An independent estimate of the amount of harvestable size oysters and associated removal of N in GBP was made based on FARM model harvest estimates and measured N content of local oysters (Grizzle et al. 2016). Typical oyster harvest from a well-managed GBP lease is estimated to be 400–500 100-count bags of oysters acre−1 year−1 where each bag weighs about 6.8 kg (R. Grizzle Pers. Comm.). This gives an average per oyster weight of 68 g and represents a total harvest from acres being cultivated at the time of the study of 2.7–3.4 metric tons of oysters acre−1 year−1. This is close to the mean harvest results from the FARM simulation of 2.93 metric tons acre−1 year−1. Additionally, the AquaShell model (Bricker et al. 2015) simulation for an individual oyster estimates fresh weight of 70 g for an 84 mm oyster, while Grizzle et al. (2016) report the typical measured weight of an 86-mm GBP oyster as 70 g—a favorable comparison of measured and simulated oyster sizes. Thus, the FARM model appears to provide realistic results for growth of bivalves as it has done for other waterbodies (e.g., Long Island Sound, Bricker et al. 2018; Loch Creran, Ferreira et al. 2009).

In the same study, Grizzle et al. (2016) report a range of 0.14–0.32 g of N measured in harvested GBP oysters, which provides the opportunity to compare an independently derived N removal rate to FARM model N removal results. There is some variability among measured mean oyster shell heights in the Grizzle et al. (2016) study which ranged from 83 to 87 mm, while shell and soft tissue dry weight varied by > 50%. Although the percent N in shell also varied by 50%, soft tissue N only ranged from 7.3 to 8.5%. The range of mean total N (0.14–0.32 g) for a regular size oyster appears to be related to variations in weight and N content in shell. Applying Grizzle et al.’s (2016) values for weight of a harvest size oyster to the FARM model harvestable oyster biomass estimates gives a model estimated harvest of 356,000 oysters, close to the 330,000 reported harvest in 2017 (R. Atwood, NH Fish and Game, Pers. Comm.). The estimated N removed by the observed 2017 harvest, based on Grizzle et al.’s (2016) measured per oyster N content, is 0.046–0.106 metric tons year−1. That estimate is lower than the FARM model estimates of 0.31–0.86 metric tons N year−1 removed by current farm acres.

The FARM model estimates N removal via a mass balance approach where N removed is equal to N intake via filtration of particulates and assimilation into tissue and shell minus N in excretion, feces, pseudofeces, and mortality (Ferreira et al. 2007; Figs. 2, 3, and 4 in Supplemental Material). One reason for the greater removal estimated by FARM is that the model estimates removal based on filtration of all oysters planted not just harvested oysters (assuming that not all oysters planted at one time will grow to harvest size by the same date). However, it is unlikely that this would account for such a large difference. Another possibility is uncertainty surrounding the exact areas and seeding densities used by this young and growing industry. It is still small enough that growers were reluctant to provide proprietary information that might be associated with their business. Further, the FARM model N estimates are dependent on calculation of metabolic losses of nitrogen under different conditions, and on conversion factors used internally for energy to nitrogen and energy to oxygen ratios. These process rates and conversion factors should be confirmed experimentally. Finally, within the population dynamics model when oysters reach the highest weight class, harvestable biomass does not increase but the metabolic activities continue which may lead to overestimation of N removal. This type of artifact is common to physiology-based population dynamic models3. If FARM is to be used for policy, i.e., estimation of nutrient credits, it will be important to investigate the reason for the differences.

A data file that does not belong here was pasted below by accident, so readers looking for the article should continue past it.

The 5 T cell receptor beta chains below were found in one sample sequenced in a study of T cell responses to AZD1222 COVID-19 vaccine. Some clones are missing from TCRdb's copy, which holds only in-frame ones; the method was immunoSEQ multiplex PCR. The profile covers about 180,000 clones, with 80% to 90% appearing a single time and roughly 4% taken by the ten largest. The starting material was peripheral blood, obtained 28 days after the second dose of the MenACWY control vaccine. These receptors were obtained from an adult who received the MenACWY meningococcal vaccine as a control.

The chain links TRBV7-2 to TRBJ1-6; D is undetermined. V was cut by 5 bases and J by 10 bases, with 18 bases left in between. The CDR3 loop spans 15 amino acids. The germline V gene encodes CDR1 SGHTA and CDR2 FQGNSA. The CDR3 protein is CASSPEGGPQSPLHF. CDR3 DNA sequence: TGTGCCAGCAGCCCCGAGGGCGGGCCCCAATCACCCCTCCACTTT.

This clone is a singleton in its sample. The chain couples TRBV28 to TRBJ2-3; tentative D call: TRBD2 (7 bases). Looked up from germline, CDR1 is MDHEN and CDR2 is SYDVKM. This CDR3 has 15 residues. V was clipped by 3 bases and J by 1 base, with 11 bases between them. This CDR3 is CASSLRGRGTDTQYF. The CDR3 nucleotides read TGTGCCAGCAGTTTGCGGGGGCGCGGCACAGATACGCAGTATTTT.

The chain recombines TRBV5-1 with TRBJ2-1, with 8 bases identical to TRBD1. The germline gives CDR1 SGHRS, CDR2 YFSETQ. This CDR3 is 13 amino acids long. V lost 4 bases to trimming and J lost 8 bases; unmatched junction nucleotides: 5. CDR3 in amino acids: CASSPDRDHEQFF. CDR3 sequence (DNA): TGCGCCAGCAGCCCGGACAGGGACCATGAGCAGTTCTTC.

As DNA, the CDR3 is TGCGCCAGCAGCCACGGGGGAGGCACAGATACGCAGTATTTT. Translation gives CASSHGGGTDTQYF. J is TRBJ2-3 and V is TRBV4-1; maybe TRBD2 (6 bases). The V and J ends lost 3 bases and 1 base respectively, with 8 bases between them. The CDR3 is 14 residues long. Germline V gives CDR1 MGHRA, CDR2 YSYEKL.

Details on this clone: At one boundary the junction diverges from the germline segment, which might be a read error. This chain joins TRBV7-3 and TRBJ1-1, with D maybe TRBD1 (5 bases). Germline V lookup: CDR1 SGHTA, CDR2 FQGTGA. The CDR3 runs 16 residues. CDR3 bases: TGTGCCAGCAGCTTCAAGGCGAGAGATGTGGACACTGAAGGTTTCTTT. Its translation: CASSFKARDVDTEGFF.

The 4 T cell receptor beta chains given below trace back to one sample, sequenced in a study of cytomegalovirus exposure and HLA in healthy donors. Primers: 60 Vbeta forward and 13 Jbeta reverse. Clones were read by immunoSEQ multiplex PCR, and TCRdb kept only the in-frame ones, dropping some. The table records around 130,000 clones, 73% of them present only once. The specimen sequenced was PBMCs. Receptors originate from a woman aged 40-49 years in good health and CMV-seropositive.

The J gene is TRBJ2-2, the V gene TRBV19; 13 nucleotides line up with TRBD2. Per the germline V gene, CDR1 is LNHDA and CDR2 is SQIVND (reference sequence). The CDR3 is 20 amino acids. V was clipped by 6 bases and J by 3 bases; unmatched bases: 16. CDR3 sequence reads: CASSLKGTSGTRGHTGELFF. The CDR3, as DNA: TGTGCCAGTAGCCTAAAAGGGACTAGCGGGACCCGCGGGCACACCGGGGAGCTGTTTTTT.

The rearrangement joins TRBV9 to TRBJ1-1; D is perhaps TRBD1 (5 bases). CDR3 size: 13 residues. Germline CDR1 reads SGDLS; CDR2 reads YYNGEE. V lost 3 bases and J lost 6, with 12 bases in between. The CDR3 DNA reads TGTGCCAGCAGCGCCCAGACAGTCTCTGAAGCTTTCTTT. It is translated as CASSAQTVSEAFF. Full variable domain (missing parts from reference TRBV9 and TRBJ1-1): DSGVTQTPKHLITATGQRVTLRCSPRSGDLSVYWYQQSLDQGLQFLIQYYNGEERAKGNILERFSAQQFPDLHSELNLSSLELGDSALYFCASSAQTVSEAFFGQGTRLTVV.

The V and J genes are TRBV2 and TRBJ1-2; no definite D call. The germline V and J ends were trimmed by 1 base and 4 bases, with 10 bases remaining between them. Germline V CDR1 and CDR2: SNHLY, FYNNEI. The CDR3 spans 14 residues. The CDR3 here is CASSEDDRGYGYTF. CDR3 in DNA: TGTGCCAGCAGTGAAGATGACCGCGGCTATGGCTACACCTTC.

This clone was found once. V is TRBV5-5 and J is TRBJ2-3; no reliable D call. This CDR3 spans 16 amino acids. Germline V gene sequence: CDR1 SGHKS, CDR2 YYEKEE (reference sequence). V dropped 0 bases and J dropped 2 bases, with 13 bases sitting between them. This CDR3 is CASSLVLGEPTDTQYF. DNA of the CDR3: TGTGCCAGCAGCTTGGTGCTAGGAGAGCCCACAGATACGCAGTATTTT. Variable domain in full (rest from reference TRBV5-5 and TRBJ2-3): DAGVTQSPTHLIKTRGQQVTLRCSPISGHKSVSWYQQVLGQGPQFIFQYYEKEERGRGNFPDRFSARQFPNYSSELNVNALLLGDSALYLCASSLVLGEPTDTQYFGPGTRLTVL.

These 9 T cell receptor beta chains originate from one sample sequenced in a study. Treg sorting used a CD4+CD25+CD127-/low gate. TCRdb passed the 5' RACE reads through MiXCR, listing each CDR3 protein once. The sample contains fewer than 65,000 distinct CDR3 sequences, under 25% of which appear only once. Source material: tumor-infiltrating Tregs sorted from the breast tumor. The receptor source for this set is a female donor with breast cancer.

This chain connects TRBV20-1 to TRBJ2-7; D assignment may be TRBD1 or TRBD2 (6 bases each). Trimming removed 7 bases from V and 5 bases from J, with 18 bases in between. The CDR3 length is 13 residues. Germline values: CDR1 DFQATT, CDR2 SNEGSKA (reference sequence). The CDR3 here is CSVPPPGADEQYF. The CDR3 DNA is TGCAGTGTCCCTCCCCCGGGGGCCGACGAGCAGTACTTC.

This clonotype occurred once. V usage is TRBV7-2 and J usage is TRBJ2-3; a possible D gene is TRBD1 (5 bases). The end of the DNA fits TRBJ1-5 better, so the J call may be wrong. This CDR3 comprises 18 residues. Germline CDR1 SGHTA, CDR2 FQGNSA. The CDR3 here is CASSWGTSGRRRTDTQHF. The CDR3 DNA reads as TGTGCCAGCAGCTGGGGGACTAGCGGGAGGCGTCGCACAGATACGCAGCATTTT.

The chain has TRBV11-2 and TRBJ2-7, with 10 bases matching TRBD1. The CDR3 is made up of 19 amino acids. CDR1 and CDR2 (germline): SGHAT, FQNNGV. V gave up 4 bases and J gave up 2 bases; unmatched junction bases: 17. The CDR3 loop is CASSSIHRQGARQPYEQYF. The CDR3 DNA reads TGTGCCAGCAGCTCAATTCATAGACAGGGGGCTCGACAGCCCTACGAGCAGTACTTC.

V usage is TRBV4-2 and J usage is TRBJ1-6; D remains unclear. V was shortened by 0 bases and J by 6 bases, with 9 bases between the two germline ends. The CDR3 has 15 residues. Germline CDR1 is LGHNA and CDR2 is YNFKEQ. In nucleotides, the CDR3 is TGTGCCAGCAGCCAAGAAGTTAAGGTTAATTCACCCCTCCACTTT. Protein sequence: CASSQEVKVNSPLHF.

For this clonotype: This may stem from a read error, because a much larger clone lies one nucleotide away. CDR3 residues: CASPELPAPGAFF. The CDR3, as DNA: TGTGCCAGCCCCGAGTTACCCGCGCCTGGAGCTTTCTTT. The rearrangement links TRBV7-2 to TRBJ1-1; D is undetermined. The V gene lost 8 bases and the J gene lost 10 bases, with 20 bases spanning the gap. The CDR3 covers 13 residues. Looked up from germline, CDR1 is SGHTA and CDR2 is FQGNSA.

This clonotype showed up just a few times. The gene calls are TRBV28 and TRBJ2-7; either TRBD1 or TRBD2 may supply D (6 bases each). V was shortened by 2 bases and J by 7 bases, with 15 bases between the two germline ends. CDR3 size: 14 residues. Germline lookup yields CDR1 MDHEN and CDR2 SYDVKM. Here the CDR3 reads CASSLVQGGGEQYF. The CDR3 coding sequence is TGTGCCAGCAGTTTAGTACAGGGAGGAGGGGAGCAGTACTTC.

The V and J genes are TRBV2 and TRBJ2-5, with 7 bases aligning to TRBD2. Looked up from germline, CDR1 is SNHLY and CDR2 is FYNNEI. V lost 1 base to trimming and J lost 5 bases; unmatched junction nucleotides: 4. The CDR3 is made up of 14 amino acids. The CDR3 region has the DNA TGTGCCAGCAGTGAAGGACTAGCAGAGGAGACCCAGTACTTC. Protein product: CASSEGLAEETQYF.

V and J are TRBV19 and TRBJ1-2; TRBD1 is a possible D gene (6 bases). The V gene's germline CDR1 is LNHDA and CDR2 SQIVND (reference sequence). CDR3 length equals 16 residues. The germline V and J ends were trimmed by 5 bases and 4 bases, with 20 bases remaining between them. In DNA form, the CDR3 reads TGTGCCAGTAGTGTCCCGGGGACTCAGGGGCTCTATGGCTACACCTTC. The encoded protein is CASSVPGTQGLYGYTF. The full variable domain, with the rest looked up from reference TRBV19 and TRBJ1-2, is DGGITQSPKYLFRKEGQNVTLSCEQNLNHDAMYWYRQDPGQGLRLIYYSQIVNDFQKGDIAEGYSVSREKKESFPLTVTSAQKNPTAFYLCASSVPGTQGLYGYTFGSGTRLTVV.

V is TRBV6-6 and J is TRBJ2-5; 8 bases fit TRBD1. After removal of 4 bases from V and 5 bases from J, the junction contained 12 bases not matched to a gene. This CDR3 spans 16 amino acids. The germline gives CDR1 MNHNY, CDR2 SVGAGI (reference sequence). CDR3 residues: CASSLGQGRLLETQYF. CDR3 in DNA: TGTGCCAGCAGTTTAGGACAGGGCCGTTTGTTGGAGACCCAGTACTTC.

However, there is good concurrence of the measured and modeled shellfish sizes and weights, and harvest is also successfully estimated, suggesting that the FARM model is simulating oyster growth and production (harvest) in GBP reasonably well. Thus, the model can be used for planning purposes. This might include testing scenarios of different aquaculture seeding densities or different areas of cultivation to explore the potential differences in harvest and impact to water quality that might be expected with expansion via higher seeding density or greater area of farm. The FARM-estimated harvest numbers can also be used with the measured oyster N content to estimate N credits under these different scenarios until FARM-estimated N removal calculations have been confirmed.

Ecosystem Service Value of Nitrogen Removal in Great Bay Piscataqua River Estuary

Using the N removal estimates with avoided cost estimates based on WWTP (Table 2), the value of FARM-based N removal at the 2014 cultivation level is an estimated range of $92,000 to $105,000 per year. If GBP reaches its potential of 98 acres of licensed area, estimated N removal values would increase to $353,000 to $405,000 year−1, depending on the level of wastewater treatment used for the analysis. Here we note that the value of N removal may be lower if removal based on a harvested, per oyster N content is used—$7,500–$19,600 for 2014 acres. The values of N removal based on either method of estimation represent costs avoided in terms of additional nutrient abatement options, specifically the three levels of wastewater treatment, and are a proxy for the economic value of N removed through bioextraction. These are low estimates for N removal costs because non-point source removal technologies are much more expensive as noted above (Table 3 in Supplemental Material). These values could be considered to be potential payment to oyster growers in a nutrient credit trading program for the ecosystem services provided by the oyster aquaculture operations (Ferreria and Bricker 2016). While the value of the 2014 harvest is not known, the reported 2017 industry value of $250,000 would increase by more than one-third if growers were paid even the lowest estimate of the value for current nutrient removal services.